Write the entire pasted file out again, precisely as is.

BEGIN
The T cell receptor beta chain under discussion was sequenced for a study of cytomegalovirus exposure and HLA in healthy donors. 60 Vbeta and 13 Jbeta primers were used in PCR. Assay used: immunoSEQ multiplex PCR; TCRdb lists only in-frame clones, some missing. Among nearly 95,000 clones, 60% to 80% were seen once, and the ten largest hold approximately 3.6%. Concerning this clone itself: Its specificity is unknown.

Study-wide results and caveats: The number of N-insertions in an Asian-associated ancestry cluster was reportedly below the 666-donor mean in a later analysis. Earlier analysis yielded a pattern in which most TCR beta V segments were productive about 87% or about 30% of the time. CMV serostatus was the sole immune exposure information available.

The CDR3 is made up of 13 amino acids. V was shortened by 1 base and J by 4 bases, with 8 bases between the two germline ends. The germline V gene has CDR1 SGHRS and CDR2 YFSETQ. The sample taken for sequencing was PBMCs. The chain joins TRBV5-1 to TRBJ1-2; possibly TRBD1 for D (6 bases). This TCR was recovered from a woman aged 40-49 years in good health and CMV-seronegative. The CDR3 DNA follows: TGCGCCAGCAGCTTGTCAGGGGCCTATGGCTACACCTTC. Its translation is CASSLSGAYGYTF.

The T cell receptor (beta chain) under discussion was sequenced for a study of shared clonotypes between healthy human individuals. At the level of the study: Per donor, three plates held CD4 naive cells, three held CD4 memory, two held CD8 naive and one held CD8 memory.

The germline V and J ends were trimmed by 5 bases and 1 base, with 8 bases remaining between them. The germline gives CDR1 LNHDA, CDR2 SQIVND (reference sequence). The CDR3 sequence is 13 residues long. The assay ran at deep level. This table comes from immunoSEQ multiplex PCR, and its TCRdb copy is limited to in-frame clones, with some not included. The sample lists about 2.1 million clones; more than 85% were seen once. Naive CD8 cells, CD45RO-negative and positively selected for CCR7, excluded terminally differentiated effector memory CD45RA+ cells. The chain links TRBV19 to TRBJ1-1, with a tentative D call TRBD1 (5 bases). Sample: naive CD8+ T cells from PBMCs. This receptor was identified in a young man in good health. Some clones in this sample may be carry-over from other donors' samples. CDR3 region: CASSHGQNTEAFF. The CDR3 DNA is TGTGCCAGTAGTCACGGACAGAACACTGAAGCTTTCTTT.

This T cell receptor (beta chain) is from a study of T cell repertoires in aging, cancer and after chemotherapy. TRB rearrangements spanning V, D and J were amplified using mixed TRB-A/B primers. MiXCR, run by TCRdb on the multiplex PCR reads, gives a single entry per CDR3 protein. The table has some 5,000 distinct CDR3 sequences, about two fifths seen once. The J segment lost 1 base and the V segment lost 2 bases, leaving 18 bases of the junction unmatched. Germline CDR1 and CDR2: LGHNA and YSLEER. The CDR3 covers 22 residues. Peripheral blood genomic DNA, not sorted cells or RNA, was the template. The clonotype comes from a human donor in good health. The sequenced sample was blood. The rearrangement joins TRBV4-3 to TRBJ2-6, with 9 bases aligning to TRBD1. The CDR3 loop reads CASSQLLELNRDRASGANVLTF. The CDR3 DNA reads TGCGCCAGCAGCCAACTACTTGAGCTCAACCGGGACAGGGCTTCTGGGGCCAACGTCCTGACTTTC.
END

The T cell receptor beta chain under discussion was sequenced for a study of cytomegalovirus exposure and HLA in healthy donors. 60 Vbeta and 13 Jbeta primers were used in PCR. Assay used: immunoSEQ multiplex PCR; TCRdb lists only in-frame clones, some missing. Among nearly 95,000 clones, 60% to 80% were seen once, and the ten largest hold approximately 3.6%. Concerning this clone itself: Its specificity is unknown.

Study-wide results and caveats: The number of N-insertions in an Asian-associated ancestry cluster was reportedly below the 666-donor mean in a later analysis. Earlier analysis yielded a pattern in which most TCR beta V segments were productive about 87% or about 30% of the time. CMV serostatus was the sole immune exposure information available.

The CDR3 is made up of 13 amino acids. V was shortened by 1 base and J by 4 bases, with 8 bases between the two germline ends. The germline V gene has CDR1 SGHRS and CDR2 YFSETQ. The sample taken for sequencing was PBMCs. The chain joins TRBV5-1 to TRBJ1-2; possibly TRBD1 for D (6 bases). This TCR was recovered from a woman aged 40-49 years in good health and CMV-seronegative. The CDR3 DNA follows: TGCGCCAGCAGCTTGTCAGGGGCCTATGGCTACACCTTC. Its translation is CASSLSGAYGYTF.

The T cell receptor (beta chain) under discussion was sequenced for a study of shared clonotypes between healthy human individuals. At the level of the study: Per donor, three plates held CD4 naive cells, three held CD4 memory, two held CD8 naive and one held CD8 memory.

The germline V and J ends were trimmed by 5 bases and 1 base, with 8 bases remaining between them. The germline gives CDR1 LNHDA, CDR2 SQIVND (reference sequence). The CDR3 sequence is 13 residues long. The assay ran at deep level. This table comes from immunoSEQ multiplex PCR, and its TCRdb copy is limited to in-frame clones, with some not included. The sample lists about 2.1 million clones; more than 85% were seen once. Naive CD8 cells, CD45RO-negative and positively selected for CCR7, excluded terminally differentiated effector memory CD45RA+ cells. The chain links TRBV19 to TRBJ1-1, with a tentative D call TRBD1 (5 bases). Sample: naive CD8+ T cells from PBMCs. This receptor was identified in a young man in good health. Some clones in this sample may be carry-over from other donors' samples. CDR3 region: CASSHGQNTEAFF. The CDR3 DNA is TGTGCCAGTAGTCACGGACAGAACACTGAAGCTTTCTTT.

This T cell receptor (beta chain) is from a study of T cell repertoires in aging, cancer and after chemotherapy. TRB rearrangements spanning V, D and J were amplified using mixed TRB-A/B primers. MiXCR, run by TCRdb on the multiplex PCR reads, gives a single entry per CDR3 protein. The table has some 5,000 distinct CDR3 sequences, about two fifths seen once. The J segment lost 1 base and the V segment lost 2 bases, leaving 18 bases of the junction unmatched. Germline CDR1 and CDR2: LGHNA and YSLEER. The CDR3 covers 22 residues. Peripheral blood genomic DNA, not sorted cells or RNA, was the template. The clonotype comes from a human donor in good health. The sequenced sample was blood. The rearrangement joins TRBV4-3 to TRBJ2-6, with 9 bases aligning to TRBD1. The CDR3 loop reads CASSQLLELNRDRASGANVLTF. The CDR3 DNA reads TGCGCCAGCAGCCAACTACTTGAGCTCAACCGGGACAGGGCTTCTGGGGCCAACGTCCTGACTTTC.